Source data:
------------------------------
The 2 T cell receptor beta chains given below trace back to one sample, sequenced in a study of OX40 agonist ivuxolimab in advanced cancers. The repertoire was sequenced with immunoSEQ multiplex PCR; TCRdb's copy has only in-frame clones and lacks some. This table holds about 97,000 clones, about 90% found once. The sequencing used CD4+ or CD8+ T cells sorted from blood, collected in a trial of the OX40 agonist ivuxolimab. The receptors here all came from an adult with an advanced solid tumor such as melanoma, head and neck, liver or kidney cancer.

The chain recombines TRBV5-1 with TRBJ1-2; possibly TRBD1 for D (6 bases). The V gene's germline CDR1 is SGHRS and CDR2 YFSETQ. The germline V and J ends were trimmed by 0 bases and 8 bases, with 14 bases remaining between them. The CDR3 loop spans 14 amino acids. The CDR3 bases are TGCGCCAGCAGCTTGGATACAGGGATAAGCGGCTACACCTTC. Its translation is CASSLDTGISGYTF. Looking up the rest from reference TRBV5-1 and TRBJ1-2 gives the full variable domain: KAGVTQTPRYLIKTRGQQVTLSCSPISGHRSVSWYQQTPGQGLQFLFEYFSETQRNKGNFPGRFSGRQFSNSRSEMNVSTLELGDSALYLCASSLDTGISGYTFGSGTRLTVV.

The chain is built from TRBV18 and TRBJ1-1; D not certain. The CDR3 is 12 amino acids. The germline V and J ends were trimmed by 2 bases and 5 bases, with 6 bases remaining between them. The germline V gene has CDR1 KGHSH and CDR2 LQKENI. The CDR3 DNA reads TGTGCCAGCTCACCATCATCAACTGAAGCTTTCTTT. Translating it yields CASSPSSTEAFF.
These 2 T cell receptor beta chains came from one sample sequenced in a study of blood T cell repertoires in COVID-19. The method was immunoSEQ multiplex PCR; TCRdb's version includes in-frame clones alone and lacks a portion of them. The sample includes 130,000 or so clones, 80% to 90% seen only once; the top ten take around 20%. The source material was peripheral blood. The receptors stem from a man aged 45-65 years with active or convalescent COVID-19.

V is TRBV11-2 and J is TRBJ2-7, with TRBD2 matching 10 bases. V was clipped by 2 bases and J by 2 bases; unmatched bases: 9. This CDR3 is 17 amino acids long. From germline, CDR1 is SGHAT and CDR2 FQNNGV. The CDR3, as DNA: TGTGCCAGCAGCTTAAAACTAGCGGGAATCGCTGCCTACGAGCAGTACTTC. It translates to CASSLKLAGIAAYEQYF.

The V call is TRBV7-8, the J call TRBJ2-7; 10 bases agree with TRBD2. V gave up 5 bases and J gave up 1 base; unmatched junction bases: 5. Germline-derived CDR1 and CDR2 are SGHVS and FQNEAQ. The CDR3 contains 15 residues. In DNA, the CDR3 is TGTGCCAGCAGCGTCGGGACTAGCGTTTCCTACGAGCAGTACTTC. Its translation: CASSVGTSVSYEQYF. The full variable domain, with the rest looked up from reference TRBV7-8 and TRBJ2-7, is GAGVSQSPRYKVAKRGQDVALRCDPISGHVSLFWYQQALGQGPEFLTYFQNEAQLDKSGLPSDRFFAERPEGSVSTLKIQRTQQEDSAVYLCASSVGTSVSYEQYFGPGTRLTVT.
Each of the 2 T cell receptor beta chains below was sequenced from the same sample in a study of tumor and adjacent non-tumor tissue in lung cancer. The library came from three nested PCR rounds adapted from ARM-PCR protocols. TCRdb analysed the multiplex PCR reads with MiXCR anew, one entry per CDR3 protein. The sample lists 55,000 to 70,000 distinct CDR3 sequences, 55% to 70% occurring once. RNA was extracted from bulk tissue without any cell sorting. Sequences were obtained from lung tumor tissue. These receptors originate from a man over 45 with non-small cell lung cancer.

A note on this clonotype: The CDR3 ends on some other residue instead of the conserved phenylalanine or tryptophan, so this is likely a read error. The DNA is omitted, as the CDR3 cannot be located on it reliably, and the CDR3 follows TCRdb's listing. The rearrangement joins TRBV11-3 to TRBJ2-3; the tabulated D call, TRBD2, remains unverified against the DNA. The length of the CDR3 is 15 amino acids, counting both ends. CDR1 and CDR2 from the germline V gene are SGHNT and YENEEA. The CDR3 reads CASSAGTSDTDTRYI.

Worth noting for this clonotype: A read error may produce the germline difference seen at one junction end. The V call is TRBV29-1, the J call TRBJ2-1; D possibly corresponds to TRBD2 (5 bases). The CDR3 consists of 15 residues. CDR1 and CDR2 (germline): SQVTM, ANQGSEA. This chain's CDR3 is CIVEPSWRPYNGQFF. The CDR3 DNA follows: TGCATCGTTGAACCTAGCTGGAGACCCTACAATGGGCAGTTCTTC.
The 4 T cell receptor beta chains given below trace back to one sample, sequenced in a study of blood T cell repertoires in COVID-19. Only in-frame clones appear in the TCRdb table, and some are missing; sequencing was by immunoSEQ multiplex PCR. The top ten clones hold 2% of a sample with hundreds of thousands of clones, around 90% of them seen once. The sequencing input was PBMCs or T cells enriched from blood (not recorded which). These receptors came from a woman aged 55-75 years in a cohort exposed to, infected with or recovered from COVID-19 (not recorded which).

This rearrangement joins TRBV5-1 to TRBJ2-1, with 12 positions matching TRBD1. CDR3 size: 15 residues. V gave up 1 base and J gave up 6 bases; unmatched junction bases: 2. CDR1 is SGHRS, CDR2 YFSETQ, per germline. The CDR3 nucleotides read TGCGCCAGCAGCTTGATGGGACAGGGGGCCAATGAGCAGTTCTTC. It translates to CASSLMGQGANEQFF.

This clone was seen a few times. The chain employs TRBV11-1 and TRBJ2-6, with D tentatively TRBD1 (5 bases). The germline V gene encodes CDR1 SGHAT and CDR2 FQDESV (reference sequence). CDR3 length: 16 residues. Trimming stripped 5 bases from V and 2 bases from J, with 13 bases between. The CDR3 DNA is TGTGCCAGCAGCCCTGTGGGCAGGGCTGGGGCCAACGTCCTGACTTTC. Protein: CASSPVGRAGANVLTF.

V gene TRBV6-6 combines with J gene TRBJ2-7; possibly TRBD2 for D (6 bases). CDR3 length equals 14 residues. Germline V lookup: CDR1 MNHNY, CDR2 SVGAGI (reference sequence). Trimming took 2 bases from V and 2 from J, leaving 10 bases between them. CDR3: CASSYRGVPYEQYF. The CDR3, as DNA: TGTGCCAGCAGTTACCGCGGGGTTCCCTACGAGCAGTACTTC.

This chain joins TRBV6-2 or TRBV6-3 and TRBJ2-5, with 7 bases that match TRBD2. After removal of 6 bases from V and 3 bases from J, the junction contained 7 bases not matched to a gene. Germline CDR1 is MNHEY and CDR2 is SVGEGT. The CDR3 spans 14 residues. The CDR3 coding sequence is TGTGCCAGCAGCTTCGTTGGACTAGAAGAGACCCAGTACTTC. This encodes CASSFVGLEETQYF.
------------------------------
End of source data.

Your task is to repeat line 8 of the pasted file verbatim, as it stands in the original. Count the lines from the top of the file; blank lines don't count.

A note on this clonotype: The CDR3 ends on some other residue instead of the conserved phenylalanine or tryptophan, so this is likely a read error. The DNA is omitted, as the CDR3 cannot be located on it reliably, and the CDR3 follows TCRdb's listing. The rearrangement joins TRBV11-3 to TRBJ2-3; the tabulated D call, TRBD2, remains unverified against the DNA. The length of the CDR3 is 15 amino acids, counting both ends. CDR1 and CDR2 from the germline V gene are SGHNT and YENEEA. The CDR3 reads CASSAGTSDTDTRYI.